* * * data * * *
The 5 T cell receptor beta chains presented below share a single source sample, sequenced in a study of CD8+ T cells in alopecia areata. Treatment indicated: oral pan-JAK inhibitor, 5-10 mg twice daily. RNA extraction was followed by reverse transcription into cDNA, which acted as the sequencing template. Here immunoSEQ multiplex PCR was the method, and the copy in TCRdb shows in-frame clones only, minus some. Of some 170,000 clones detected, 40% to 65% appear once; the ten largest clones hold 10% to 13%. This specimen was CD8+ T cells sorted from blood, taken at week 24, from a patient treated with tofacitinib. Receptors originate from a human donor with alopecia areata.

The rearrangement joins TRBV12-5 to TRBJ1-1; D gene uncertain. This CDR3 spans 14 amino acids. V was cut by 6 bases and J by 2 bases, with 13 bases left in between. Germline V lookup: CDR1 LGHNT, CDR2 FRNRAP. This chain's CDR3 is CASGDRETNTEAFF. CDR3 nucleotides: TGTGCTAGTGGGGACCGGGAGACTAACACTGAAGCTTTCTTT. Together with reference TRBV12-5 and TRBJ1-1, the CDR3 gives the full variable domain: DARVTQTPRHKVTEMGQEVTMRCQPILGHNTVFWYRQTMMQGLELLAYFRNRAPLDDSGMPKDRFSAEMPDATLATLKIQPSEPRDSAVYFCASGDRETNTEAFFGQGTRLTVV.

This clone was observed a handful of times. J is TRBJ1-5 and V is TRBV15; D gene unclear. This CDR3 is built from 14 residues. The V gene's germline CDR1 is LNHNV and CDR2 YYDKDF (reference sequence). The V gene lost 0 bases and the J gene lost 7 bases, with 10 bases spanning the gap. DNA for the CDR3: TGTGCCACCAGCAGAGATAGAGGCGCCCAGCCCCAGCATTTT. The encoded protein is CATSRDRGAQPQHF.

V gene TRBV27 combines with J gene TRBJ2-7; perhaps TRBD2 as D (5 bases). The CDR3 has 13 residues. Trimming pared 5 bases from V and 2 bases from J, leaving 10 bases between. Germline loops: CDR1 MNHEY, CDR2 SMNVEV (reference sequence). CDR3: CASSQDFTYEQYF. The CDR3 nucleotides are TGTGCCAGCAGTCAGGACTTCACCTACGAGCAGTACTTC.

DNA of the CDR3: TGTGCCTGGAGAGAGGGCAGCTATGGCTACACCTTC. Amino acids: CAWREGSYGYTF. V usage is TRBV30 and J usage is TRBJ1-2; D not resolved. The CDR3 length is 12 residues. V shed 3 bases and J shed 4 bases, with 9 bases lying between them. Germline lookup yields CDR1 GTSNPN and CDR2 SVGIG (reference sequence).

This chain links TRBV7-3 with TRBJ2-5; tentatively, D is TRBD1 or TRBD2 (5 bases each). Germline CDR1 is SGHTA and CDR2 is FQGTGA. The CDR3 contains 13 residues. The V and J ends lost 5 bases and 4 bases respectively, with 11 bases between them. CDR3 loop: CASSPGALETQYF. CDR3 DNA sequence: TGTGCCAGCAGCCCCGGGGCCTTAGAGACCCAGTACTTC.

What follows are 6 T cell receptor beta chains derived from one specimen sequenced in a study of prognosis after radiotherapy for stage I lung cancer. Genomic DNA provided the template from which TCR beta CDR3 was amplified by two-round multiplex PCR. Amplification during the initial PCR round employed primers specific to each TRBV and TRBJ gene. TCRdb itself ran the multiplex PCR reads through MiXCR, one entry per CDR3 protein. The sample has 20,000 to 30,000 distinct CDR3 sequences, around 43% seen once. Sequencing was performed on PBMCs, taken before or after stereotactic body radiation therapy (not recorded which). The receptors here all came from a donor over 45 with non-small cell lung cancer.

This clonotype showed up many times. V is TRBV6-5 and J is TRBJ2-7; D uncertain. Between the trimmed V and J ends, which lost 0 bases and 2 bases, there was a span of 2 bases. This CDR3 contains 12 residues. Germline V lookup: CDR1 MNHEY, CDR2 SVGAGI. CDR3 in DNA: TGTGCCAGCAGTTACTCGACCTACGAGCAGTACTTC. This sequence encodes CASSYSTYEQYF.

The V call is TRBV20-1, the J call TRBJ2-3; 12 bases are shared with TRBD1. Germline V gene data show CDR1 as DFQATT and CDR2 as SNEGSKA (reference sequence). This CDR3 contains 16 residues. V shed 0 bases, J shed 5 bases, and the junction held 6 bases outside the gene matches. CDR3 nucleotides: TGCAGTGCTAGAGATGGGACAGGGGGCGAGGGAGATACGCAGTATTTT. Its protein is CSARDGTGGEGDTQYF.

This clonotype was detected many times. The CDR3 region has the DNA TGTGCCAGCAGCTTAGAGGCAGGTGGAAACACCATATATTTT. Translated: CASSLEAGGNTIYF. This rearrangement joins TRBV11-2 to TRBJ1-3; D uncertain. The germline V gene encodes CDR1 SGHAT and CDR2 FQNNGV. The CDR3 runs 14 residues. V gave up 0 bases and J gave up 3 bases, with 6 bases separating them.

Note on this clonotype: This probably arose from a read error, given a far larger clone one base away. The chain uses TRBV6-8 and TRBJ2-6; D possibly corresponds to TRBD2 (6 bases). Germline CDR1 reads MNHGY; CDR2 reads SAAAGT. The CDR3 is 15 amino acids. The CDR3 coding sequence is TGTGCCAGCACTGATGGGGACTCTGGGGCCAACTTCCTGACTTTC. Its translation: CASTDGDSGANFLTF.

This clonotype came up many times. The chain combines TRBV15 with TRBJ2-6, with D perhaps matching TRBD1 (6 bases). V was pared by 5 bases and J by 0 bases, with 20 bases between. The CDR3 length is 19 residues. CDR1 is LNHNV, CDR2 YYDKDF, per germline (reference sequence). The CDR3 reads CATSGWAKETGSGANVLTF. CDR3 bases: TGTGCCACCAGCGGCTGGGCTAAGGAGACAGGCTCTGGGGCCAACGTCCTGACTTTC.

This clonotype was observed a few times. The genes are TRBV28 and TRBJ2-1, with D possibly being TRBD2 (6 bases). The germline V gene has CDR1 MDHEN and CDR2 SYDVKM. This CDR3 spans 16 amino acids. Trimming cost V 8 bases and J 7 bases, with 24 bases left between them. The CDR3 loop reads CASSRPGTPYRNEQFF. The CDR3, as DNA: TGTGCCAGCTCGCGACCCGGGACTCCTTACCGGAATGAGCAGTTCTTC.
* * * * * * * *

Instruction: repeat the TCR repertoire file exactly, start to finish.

The 5 T cell receptor beta chains presented below share a single source sample, sequenced in a study of CD8+ T cells in alopecia areata. Treatment indicated: oral pan-JAK inhibitor, 5-10 mg twice daily. RNA extraction was followed by reverse transcription into cDNA, which acted as the sequencing template. Here immunoSEQ multiplex PCR was the method, and the copy in TCRdb shows in-frame clones only, minus some. Of some 170,000 clones detected, 40% to 65% appear once; the ten largest clones hold 10% to 13%. This specimen was CD8+ T cells sorted from blood, taken at week 24, from a patient treated with tofacitinib. Receptors originate from a human donor with alopecia areata.

The rearrangement joins TRBV12-5 to TRBJ1-1; D gene uncertain. This CDR3 spans 14 amino acids. V was cut by 6 bases and J by 2 bases, with 13 bases left in between. Germline V lookup: CDR1 LGHNT, CDR2 FRNRAP. This chain's CDR3 is CASGDRETNTEAFF. CDR3 nucleotides: TGTGCTAGTGGGGACCGGGAGACTAACACTGAAGCTTTCTTT. Together with reference TRBV12-5 and TRBJ1-1, the CDR3 gives the full variable domain: DARVTQTPRHKVTEMGQEVTMRCQPILGHNTVFWYRQTMMQGLELLAYFRNRAPLDDSGMPKDRFSAEMPDATLATLKIQPSEPRDSAVYFCASGDRETNTEAFFGQGTRLTVV.

This clone was observed a handful of times. J is TRBJ1-5 and V is TRBV15; D gene unclear. This CDR3 is built from 14 residues. The V gene's germline CDR1 is LNHNV and CDR2 YYDKDF (reference sequence). The V gene lost 0 bases and the J gene lost 7 bases, with 10 bases spanning the gap. DNA for the CDR3: TGTGCCACCAGCAGAGATAGAGGCGCCCAGCCCCAGCATTTT. The encoded protein is CATSRDRGAQPQHF.

V gene TRBV27 combines with J gene TRBJ2-7; perhaps TRBD2 as D (5 bases). The CDR3 has 13 residues. Trimming pared 5 bases from V and 2 bases from J, leaving 10 bases between. Germline loops: CDR1 MNHEY, CDR2 SMNVEV (reference sequence). CDR3: CASSQDFTYEQYF. The CDR3 nucleotides are TGTGCCAGCAGTCAGGACTTCACCTACGAGCAGTACTTC.

DNA of the CDR3: TGTGCCTGGAGAGAGGGCAGCTATGGCTACACCTTC. Amino acids: CAWREGSYGYTF. V usage is TRBV30 and J usage is TRBJ1-2; D not resolved. The CDR3 length is 12 residues. V shed 3 bases and J shed 4 bases, with 9 bases lying between them. Germline lookup yields CDR1 GTSNPN and CDR2 SVGIG (reference sequence).

This chain links TRBV7-3 with TRBJ2-5; tentatively, D is TRBD1 or TRBD2 (5 bases each). Germline CDR1 is SGHTA and CDR2 is FQGTGA. The CDR3 contains 13 residues. The V and J ends lost 5 bases and 4 bases respectively, with 11 bases between them. CDR3 loop: CASSPGALETQYF. CDR3 DNA sequence: TGTGCCAGCAGCCCCGGGGCCTTAGAGACCCAGTACTTC.

What follows are 6 T cell receptor beta chains derived from one specimen sequenced in a study of prognosis after radiotherapy for stage I lung cancer. Genomic DNA provided the template from which TCR beta CDR3 was amplified by two-round multiplex PCR. Amplification during the initial PCR round employed primers specific to each TRBV and TRBJ gene. TCRdb itself ran the multiplex PCR reads through MiXCR, one entry per CDR3 protein. The sample has 20,000 to 30,000 distinct CDR3 sequences, around 43% seen once. Sequencing was performed on PBMCs, taken before or after stereotactic body radiation therapy (not recorded which). The receptors here all came from a donor over 45 with non-small cell lung cancer.

This clonotype showed up many times. V is TRBV6-5 and J is TRBJ2-7; D uncertain. Between the trimmed V and J ends, which lost 0 bases and 2 bases, there was a span of 2 bases. This CDR3 contains 12 residues. Germline V lookup: CDR1 MNHEY, CDR2 SVGAGI. CDR3 in DNA: TGTGCCAGCAGTTACTCGACCTACGAGCAGTACTTC. This sequence encodes CASSYSTYEQYF.

The V call is TRBV20-1, the J call TRBJ2-3; 12 bases are shared with TRBD1. Germline V gene data show CDR1 as DFQATT and CDR2 as SNEGSKA (reference sequence). This CDR3 contains 16 residues. V shed 0 bases, J shed 5 bases, and the junction held 6 bases outside the gene matches. CDR3 nucleotides: TGCAGTGCTAGAGATGGGACAGGGGGCGAGGGAGATACGCAGTATTTT. Its protein is CSARDGTGGEGDTQYF.

This clonotype was detected many times. The CDR3 region has the DNA TGTGCCAGCAGCTTAGAGGCAGGTGGAAACACCATATATTTT. Translated: CASSLEAGGNTIYF. This rearrangement joins TRBV11-2 to TRBJ1-3; D uncertain. The germline V gene encodes CDR1 SGHAT and CDR2 FQNNGV. The CDR3 runs 14 residues. V gave up 0 bases and J gave up 3 bases, with 6 bases separating them.

Note on this clonotype: This probably arose from a read error, given a far larger clone one base away. The chain uses TRBV6-8 and TRBJ2-6; D possibly corresponds to TRBD2 (6 bases). Germline CDR1 reads MNHGY; CDR2 reads SAAAGT. The CDR3 is 15 amino acids. The CDR3 coding sequence is TGTGCCAGCACTGATGGGGACTCTGGGGCCAACTTCCTGACTTTC. Its translation: CASTDGDSGANFLTF.

This clonotype came up many times. The chain combines TRBV15 with TRBJ2-6, with D perhaps matching TRBD1 (6 bases). V was pared by 5 bases and J by 0 bases, with 20 bases between. The CDR3 length is 19 residues. CDR1 is LNHNV, CDR2 YYDKDF, per germline (reference sequence). The CDR3 reads CATSGWAKETGSGANVLTF. CDR3 bases: TGTGCCACCAGCGGCTGGGCTAAGGAGACAGGCTCTGGGGCCAACGTCCTGACTTTC.

This clonotype was observed a few times. The genes are TRBV28 and TRBJ2-1, with D possibly being TRBD2 (6 bases). The germline V gene has CDR1 MDHEN and CDR2 SYDVKM. This CDR3 spans 16 amino acids. Trimming cost V 8 bases and J 7 bases, with 24 bases left between them. The CDR3 loop reads CASSRPGTPYRNEQFF. The CDR3, as DNA: TGTGCCAGCTCGCGACCCGGGACTCCTTACCGGAATGAGCAGTTCTTC.